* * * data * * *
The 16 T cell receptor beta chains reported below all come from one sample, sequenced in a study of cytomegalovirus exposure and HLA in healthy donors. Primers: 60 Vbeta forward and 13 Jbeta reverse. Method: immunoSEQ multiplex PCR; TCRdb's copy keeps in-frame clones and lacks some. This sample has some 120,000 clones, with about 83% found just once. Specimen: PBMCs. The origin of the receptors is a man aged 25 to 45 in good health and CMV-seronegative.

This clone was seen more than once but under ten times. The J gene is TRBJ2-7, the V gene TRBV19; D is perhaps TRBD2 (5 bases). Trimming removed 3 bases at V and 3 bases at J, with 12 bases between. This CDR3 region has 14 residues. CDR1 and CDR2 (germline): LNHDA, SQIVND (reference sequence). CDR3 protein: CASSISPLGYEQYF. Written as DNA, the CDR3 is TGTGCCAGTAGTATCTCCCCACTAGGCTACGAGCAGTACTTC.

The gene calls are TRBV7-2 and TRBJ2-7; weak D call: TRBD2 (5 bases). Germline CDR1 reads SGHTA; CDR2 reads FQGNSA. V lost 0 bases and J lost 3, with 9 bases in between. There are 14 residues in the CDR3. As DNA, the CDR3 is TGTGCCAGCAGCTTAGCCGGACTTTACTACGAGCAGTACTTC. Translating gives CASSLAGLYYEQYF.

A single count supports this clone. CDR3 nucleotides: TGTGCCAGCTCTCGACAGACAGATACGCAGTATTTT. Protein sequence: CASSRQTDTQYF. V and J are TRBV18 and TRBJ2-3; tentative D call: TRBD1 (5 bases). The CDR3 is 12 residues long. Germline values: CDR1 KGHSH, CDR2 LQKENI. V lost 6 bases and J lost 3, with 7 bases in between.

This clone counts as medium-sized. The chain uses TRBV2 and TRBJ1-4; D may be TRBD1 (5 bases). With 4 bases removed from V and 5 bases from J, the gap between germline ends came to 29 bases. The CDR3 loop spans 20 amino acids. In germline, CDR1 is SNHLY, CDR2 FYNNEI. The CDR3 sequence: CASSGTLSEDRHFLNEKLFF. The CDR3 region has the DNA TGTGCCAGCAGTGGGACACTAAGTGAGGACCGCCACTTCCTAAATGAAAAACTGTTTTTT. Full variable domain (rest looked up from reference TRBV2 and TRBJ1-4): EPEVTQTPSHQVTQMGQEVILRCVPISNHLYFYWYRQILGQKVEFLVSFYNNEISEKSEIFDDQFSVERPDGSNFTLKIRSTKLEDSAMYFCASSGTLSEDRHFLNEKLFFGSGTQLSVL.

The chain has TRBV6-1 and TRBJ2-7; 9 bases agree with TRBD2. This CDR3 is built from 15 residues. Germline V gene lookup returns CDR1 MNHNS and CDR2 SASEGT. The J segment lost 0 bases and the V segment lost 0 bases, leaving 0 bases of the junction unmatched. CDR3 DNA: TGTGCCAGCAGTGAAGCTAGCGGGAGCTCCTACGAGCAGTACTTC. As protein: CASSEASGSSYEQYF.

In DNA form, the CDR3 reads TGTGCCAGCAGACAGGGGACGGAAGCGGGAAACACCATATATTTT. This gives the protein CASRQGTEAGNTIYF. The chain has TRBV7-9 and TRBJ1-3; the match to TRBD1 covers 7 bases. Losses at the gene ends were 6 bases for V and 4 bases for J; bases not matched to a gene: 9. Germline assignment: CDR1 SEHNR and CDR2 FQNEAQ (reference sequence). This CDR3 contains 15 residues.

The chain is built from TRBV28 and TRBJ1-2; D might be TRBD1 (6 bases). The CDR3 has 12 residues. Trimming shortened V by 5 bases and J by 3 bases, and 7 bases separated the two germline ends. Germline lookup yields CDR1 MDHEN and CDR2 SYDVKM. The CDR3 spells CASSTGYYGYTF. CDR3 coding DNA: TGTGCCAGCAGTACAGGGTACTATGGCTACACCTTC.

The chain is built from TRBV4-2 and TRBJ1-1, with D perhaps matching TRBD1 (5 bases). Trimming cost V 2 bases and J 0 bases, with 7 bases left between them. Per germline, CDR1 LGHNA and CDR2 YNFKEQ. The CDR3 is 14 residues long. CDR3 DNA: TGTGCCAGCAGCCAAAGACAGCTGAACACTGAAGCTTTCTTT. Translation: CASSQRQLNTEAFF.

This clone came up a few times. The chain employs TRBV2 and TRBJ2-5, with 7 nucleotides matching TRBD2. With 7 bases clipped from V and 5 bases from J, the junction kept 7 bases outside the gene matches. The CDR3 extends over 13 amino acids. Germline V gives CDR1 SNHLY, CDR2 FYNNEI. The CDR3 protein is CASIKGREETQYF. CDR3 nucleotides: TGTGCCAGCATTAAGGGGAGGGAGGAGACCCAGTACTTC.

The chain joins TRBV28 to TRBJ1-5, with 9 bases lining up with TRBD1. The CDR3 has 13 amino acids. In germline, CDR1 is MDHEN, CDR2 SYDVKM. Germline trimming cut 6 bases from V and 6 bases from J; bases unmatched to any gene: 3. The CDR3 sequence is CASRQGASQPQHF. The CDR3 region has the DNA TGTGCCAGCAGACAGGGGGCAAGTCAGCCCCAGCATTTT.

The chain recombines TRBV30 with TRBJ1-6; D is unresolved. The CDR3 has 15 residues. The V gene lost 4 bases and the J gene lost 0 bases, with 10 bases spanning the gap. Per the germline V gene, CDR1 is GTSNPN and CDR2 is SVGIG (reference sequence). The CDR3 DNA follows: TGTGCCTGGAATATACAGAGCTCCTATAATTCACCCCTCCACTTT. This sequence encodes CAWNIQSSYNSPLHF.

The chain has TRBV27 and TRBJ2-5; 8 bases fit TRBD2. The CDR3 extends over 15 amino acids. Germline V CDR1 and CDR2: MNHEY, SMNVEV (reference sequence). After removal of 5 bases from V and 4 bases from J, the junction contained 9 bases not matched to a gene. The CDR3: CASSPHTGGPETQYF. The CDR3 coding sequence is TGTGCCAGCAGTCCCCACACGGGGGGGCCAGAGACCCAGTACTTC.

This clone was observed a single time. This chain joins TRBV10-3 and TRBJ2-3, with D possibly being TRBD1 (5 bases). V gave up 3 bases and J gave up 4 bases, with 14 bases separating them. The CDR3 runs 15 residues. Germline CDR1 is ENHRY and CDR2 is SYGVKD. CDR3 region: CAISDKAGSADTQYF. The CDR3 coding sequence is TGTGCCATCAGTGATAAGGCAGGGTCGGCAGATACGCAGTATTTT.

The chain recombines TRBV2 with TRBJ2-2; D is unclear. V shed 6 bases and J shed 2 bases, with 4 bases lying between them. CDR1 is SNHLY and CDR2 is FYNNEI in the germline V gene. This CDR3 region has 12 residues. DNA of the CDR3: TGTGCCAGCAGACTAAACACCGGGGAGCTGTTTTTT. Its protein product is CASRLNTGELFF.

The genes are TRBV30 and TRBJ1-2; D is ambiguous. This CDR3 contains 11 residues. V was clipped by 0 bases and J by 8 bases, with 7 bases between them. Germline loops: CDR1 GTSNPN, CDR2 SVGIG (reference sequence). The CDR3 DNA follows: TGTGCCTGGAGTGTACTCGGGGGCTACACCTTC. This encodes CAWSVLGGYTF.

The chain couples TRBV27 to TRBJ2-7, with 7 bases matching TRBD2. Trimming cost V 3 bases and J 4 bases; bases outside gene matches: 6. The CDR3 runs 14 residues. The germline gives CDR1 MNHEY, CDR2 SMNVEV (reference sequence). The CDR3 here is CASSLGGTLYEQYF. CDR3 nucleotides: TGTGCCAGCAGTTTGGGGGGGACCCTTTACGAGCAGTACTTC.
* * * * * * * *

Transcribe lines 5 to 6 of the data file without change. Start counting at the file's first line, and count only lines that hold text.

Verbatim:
This clone counts as medium-sized. The chain uses TRBV2 and TRBJ1-4; D may be TRBD1 (5 bases). With 4 bases removed from V and 5 bases from J, the gap between germline ends came to 29 bases. The CDR3 loop spans 20 amino acids. In germline, CDR1 is SNHLY, CDR2 FYNNEI. The CDR3 sequence: CASSGTLSEDRHFLNEKLFF. The CDR3 region has the DNA TGTGCCAGCAGTGGGACACTAAGTGAGGACCGCCACTTCCTAAATGAAAAACTGTTTTTT. Full variable domain (rest looked up from reference TRBV2 and TRBJ1-4): EPEVTQTPSHQVTQMGQEVILRCVPISNHLYFYWYRQILGQKVEFLVSFYNNEISEKSEIFDDQFSVERPDGSNFTLKIRSTKLEDSAMYFCASSGTLSEDRHFLNEKLFFGSGTQLSVL.

The chain has TRBV6-1 and TRBJ2-7; 9 bases agree with TRBD2. This CDR3 is built from 15 residues. Germline V gene lookup returns CDR1 MNHNS and CDR2 SASEGT. The J segment lost 0 bases and the V segment lost 0 bases, leaving 0 bases of the junction unmatched. CDR3 DNA: TGTGCCAGCAGTGAAGCTAGCGGGAGCTCCTACGAGCAGTACTTC. As protein: CASSEASGSSYEQYF.